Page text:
The future is bright when you are looking Ahead

It’s hard to believe, but a nondescript building at the end of the road in the New Bedford Industrial Park – next to the city’s landfill – houses one of golf’s most innovative and successful companies.

Ahead Inc., now 11 years old, was twice named to Inc. magazine’s list of the 500 fastest-growing private firms and once its No. 1 “inner-city” company.

With sales of more than $50 million a year (exact figures are not available), Ahead has become a fixture on the golf scene – and in closets all around the world. Founder/President/CEO Ken Shwartz says millions of people own Ahead hats.

Barry Westall certainly is a believer. The head golf professional at Newport Country Club, he said Ahead’s hats and apparel sell – and the company services his shop well, with just a two-week turnaround between order placement and product delivery. That is very quick in the golf industry, for customized products.

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Ahead began as a hat company because Shwartz knows hats; his family has been making headgear in New Bedford for nearly a century.

Founded in 1995, Ahead first made its name by offering options the staid golf market had never seen. It’s hats came in a wide range of colors, and sported eye-catching embroidered logos. Soon, other hat makers had followed suit.

When the company offered retail customers an inscribing machine (in essence, a programmed sewing machine to put names and logos on hats – while customers waited), competitors again responded.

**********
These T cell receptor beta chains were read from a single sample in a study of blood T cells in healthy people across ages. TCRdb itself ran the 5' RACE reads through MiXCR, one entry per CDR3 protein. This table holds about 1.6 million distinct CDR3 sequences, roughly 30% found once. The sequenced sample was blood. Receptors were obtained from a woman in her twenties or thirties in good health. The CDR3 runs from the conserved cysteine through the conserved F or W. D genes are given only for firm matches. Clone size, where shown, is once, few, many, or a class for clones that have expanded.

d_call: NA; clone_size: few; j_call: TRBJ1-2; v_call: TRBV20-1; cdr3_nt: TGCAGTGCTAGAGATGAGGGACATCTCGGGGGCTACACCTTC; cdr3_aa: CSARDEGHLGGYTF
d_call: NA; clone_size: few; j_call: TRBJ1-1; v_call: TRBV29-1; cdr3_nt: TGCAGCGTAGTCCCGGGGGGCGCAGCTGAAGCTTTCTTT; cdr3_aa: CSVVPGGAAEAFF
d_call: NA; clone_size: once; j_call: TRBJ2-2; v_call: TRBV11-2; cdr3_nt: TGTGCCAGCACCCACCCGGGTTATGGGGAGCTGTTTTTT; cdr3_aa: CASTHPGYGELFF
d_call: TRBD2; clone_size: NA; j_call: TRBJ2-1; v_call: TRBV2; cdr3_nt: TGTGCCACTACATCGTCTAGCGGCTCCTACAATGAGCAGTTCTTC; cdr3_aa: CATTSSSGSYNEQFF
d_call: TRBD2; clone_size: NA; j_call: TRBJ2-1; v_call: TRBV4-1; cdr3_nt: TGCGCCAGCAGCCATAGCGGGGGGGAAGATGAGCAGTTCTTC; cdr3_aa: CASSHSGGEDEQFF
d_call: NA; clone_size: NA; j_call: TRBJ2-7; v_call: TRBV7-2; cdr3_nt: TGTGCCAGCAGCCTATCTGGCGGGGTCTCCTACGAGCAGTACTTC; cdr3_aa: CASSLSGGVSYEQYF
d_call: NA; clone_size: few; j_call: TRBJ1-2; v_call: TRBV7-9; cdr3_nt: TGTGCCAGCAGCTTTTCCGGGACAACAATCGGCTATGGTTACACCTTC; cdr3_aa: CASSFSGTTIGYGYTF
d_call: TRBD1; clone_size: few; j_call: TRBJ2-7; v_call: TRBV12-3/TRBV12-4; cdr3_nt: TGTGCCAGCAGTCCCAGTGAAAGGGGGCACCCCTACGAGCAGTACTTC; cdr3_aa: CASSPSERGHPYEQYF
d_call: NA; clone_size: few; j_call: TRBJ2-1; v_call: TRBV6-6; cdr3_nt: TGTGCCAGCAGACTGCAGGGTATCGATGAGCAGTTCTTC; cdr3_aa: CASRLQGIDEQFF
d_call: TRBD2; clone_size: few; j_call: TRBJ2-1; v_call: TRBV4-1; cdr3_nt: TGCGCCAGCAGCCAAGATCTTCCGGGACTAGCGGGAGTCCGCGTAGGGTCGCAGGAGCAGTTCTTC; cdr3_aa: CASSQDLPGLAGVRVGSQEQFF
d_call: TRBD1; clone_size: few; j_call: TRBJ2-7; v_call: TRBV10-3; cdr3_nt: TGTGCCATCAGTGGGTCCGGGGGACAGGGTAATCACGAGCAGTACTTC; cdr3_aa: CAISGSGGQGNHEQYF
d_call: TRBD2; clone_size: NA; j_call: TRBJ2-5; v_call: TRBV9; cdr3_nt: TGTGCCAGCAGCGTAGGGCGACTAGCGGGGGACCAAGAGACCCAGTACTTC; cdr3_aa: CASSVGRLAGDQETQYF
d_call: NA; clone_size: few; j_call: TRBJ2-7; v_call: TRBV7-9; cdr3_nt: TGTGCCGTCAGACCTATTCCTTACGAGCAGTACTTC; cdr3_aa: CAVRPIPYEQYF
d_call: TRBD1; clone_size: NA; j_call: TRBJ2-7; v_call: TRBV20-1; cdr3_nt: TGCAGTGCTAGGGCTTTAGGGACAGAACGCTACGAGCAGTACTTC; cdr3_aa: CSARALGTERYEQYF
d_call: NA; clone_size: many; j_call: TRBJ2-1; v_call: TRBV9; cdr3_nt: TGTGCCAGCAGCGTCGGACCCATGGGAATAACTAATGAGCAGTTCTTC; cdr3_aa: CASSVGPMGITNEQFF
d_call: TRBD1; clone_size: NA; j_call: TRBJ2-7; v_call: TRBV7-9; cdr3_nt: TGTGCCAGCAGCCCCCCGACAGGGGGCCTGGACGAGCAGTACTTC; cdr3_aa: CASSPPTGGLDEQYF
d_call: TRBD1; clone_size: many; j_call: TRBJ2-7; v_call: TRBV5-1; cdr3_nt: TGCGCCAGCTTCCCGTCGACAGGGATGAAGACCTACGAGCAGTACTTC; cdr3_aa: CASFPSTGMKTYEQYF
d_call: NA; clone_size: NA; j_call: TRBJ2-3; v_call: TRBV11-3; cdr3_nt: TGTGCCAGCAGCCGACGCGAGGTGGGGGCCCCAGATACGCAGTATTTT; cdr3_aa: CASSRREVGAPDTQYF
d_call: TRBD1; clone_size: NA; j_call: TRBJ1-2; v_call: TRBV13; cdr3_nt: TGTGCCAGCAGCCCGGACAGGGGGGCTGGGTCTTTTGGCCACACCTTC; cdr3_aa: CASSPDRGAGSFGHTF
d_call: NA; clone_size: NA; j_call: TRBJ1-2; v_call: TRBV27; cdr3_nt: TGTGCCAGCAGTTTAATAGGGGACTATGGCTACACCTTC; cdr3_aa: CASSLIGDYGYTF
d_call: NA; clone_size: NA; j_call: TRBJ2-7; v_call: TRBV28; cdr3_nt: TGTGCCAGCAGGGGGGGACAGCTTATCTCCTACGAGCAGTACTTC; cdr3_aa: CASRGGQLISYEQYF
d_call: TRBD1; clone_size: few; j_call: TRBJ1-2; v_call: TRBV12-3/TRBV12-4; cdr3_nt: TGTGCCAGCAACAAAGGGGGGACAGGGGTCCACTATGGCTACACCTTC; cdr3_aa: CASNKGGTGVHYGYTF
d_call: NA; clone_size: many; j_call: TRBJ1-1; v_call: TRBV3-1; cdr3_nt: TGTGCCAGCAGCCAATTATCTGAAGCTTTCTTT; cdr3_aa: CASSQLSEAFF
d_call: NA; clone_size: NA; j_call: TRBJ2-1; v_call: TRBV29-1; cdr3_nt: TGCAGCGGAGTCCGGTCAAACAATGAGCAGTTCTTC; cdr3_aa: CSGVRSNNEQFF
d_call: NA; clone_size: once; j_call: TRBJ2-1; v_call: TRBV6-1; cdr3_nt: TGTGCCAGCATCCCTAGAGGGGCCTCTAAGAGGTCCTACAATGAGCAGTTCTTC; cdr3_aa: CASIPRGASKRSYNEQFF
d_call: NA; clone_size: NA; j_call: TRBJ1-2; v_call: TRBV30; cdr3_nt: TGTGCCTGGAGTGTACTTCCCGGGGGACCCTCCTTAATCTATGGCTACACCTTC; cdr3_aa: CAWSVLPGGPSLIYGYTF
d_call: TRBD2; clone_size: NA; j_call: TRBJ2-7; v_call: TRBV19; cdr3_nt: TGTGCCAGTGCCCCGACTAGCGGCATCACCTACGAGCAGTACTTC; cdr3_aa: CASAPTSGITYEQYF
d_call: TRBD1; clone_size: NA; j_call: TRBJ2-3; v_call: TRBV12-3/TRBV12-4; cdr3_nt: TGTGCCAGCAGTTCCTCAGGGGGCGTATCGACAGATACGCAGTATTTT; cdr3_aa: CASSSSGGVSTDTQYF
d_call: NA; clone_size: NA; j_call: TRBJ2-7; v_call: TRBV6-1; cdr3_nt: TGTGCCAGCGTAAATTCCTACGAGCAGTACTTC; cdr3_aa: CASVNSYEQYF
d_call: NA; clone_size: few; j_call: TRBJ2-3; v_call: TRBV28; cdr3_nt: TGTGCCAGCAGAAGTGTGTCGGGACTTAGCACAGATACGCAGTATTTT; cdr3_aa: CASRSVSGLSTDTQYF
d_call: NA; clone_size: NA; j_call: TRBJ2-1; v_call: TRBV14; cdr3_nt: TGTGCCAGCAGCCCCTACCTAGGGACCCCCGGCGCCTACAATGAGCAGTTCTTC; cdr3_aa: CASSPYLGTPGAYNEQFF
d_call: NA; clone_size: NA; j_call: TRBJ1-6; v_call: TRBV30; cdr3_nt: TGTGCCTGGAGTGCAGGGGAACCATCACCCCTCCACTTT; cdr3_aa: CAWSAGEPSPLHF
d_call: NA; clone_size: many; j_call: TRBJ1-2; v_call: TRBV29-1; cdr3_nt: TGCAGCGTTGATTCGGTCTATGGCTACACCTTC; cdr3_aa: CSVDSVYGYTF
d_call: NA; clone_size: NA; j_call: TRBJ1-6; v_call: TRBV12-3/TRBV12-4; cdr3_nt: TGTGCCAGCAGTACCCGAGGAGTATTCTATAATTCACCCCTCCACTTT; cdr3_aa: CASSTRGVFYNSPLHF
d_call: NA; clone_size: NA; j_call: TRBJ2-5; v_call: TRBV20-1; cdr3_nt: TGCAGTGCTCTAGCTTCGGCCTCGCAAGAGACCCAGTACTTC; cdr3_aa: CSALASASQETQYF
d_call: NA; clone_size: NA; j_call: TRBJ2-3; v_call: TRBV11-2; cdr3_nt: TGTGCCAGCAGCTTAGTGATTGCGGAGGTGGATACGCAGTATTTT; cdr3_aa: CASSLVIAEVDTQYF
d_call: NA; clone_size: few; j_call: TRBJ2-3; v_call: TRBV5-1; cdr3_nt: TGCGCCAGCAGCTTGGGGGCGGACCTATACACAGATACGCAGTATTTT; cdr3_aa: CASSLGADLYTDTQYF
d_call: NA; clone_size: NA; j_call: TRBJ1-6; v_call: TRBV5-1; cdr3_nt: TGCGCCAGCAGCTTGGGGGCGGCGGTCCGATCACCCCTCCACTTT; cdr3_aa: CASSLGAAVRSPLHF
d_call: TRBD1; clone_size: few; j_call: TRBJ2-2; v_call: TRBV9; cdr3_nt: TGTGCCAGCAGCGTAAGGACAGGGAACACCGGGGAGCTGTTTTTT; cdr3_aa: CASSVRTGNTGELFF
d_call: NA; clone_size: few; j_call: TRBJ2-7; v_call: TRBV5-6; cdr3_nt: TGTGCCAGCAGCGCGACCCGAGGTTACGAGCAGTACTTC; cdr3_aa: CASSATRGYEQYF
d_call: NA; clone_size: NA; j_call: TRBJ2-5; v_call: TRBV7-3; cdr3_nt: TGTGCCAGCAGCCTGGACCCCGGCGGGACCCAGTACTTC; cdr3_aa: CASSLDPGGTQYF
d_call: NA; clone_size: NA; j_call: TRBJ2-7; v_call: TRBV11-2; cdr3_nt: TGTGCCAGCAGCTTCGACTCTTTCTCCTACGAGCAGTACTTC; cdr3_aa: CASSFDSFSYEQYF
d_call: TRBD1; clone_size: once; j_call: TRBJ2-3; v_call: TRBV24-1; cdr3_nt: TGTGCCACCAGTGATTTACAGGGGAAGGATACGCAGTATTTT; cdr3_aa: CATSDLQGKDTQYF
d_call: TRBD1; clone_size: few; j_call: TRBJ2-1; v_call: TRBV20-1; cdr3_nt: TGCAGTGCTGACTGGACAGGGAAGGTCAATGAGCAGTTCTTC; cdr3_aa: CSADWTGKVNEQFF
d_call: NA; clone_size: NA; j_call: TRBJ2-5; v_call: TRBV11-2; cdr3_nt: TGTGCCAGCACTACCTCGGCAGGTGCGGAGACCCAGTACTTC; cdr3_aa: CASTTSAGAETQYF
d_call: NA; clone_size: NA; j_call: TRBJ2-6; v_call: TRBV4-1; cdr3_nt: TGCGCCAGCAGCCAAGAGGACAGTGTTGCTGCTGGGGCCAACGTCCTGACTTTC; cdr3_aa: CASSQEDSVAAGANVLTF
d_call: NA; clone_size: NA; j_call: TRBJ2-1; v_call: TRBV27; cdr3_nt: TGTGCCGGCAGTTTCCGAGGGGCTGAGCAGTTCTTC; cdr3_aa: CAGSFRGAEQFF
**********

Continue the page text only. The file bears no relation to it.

Next, Ahead started producing “shoulder season” apparel – fleece pullovers, for example – that used the same ornamentation philosophy as its headwear: many choices and many colors, but relatively easy to manufacture. The company calls it “standardized customization.”

Other innovations included a line of women’s hats; basic apparel; and golf accessories, including gift boxes, billfolds and bag tags, all with the company’s trademark ornamentation in embroidery, woven appliqués or metals.

The growth and proliferation of products seem to have come without much pain – Ahead has been profitable every year, said Shwartz, and it isn’t done growing.

Although all the products are sourced overseas – the ornamentation is done in New Bedford, by about 300 employees. Shwartz wants to expand at his current location, but he’s not sure he can work out the terms with the city.

Wherever the company ends up, Shwartz insists he will not forget what brought him there – a team of creative, committed people. The corporate culture is geared to attracting and keeping such individuals. Visitors to Ahead are greeted at the lobby with a three-foot pair of plywood shears, emblazoned with the words “No Tie Zone.”

“This is not an 8-to-5 with an hour for lunch atmosphere,” said Shwartz. “We find fun in creating things.” He added that sometimes, “you have to work 60 to 70 hours in a week,” but it’s still an atmosphere in which employees thrive.

After a mid-summer slowdown, the company gears up for the start of its sales season in August. With 6,000 to 7,000 retail customers, it’s a very busy time, as most product lines ship in late winter in time for spring retail sales.

There’s no real off-season for the creative folks who design the products, however. And there’s no telling when a breakthrough concept will go from the drawing board to the bottom line.

Earlier this year, Ahead introduced a lifestyle line called GIL, for Golf Is Life. The company expects the collection to push itself out of the golf category, and into the broader market, much as the Boston-based “Life Is Good” line has taken the lifestyle category by storm.
The truth is, no one knows exactly what will catch fire with the consumer.
That’s why “for every product you see, five, six, seven don’t get off the desk,” said Shwartz.

But somehow, through all the vagaries of an ever-changing market, Ahead has found success. Newport Country Club’s Westall said it is a simple matter of getting the basics right: “Ahead has a great brand name, and people look for it.”

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